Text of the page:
• Support capacity building, including education about planning processes, to realize meaningful engagement and powerful collaboration among community organizations and CDOT in implementing the rulemaking.
    • Transparency in the equity evaluation process is crucial to emphasize inclusion in numerous ways – at the staff level, decision-making level, and through deliberate community engagement.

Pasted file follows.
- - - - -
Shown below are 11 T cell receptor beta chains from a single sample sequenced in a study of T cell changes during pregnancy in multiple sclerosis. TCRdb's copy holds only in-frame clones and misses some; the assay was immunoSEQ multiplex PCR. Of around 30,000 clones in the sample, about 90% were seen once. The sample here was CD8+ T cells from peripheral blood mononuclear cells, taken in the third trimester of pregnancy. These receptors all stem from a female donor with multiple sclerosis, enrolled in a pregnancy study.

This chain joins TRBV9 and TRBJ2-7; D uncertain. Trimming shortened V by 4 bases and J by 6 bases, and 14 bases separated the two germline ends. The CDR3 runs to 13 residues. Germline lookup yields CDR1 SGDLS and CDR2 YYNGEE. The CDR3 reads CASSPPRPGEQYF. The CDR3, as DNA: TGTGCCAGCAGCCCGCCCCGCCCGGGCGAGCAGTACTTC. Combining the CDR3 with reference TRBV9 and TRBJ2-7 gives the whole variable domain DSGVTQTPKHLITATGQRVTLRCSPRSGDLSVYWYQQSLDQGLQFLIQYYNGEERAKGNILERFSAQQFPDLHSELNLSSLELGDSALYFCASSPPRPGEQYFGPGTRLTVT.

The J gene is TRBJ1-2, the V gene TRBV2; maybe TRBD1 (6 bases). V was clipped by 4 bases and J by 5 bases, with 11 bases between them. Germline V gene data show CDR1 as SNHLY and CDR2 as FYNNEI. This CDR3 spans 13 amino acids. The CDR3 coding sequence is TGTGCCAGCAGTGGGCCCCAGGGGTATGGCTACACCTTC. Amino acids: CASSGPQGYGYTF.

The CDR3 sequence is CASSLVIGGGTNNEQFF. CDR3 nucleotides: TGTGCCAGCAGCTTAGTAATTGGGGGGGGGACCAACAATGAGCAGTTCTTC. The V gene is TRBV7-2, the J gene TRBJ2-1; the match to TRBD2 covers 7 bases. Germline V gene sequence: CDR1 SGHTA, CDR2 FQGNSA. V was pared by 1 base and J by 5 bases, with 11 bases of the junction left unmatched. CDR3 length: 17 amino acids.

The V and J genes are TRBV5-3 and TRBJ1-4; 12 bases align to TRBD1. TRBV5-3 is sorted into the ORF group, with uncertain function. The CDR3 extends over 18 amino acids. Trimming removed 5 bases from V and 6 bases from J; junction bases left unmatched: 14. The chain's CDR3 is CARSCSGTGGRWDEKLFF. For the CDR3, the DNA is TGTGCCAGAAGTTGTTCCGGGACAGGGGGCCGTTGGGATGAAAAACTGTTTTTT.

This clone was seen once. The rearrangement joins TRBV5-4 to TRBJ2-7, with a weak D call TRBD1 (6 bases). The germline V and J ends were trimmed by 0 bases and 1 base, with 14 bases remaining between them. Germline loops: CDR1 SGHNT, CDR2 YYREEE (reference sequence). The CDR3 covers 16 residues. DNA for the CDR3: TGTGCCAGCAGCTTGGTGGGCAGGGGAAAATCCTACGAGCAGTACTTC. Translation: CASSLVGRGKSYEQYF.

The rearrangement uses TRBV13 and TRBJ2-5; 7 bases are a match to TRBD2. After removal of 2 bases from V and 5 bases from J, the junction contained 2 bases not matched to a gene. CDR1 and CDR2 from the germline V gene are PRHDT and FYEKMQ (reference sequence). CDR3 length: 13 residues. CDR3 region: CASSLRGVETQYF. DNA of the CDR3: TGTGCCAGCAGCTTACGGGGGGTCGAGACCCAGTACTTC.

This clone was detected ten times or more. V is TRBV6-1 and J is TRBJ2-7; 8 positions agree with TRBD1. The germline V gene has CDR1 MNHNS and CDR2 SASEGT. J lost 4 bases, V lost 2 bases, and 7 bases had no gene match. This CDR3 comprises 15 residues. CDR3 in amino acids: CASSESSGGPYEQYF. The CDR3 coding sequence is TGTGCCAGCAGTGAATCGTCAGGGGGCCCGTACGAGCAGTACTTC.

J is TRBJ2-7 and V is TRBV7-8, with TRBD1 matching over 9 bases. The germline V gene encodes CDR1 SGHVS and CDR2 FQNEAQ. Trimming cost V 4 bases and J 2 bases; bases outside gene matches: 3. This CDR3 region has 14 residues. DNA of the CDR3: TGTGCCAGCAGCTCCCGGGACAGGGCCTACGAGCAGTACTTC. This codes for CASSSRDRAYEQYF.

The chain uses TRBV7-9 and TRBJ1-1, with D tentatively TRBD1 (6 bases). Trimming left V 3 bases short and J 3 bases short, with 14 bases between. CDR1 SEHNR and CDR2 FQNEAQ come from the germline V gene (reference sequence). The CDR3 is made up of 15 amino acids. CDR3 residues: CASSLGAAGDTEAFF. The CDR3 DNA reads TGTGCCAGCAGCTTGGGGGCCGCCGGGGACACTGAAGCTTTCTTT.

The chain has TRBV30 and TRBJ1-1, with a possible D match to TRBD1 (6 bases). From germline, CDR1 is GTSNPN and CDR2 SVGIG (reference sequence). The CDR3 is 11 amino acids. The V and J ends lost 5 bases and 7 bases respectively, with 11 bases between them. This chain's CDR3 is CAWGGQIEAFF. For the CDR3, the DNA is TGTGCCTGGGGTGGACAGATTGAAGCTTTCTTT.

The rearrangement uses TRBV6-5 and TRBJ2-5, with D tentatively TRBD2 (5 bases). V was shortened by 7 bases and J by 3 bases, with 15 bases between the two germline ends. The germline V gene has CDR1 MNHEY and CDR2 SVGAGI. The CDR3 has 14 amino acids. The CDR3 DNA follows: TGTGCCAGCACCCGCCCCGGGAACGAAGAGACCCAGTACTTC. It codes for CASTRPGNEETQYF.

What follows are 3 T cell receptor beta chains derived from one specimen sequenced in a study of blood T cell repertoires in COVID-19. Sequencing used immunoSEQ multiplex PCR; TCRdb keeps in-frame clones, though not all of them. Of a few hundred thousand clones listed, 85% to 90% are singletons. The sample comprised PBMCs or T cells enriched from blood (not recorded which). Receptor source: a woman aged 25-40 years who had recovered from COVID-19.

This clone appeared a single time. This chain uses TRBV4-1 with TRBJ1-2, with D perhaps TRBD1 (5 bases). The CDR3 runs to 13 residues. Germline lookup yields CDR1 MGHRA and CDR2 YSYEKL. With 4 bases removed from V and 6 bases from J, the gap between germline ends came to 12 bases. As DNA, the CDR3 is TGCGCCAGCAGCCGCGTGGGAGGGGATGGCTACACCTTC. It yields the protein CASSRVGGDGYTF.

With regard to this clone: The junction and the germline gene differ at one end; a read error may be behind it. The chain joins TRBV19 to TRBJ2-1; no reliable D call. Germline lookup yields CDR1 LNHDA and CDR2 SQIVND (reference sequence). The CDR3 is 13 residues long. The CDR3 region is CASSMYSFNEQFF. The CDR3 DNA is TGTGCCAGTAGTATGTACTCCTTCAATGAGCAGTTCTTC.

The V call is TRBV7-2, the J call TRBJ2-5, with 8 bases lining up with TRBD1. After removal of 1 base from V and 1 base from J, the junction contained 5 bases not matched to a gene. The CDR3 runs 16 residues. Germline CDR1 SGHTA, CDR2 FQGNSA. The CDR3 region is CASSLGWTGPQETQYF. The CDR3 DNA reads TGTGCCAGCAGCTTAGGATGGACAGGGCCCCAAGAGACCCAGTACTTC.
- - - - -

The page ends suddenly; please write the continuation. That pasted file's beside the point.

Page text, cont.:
• Lead with Smart Land Use Strategies: DRCOG’s Metro Vision 2050 Scenario Modeling compares different transportation and land use scenarios to identify pathways to achieve their Metro Vision GHG and VMT targets. One scenario would invest $16 billion in transit over 30 years, resulting in a 2% decrease in VMT per capita by 2050. A second scenario combines the same $16 billion transit investment with a land use scenario that focuses two-thirds of all new housing and employment in existing urban centers and along high-frequency transit corridors. The result is a 25% reduction in VMT per capita. CDOT and MPOs are required by Senate Bill 21-260 to “consider the role of land use in the transportation planning process and development strategies to encourage land use decisions that reduce vehicle miles traveled and greenhouse gas emissions.” Reports have shown that daily VMT are about three times higher in suburban areas, than in compact multimodal neighborhoods (VTPI, 2021). Therefore, CDOT should aim to incorporate smart land use policies within transportation funding to reduce car dependence and overall VMT, specifically among suburban locations. Furthermore, CDOT should consider the role of specific land use policies such as ADUs, equitable transit-oriented development, up zoning in dense urban areas, reduced parking requirements, etc. in transportation planning efforts. The rule should incorporate land use metrics in the evaluation of each transportation project by requiring CDOT and MPOs to: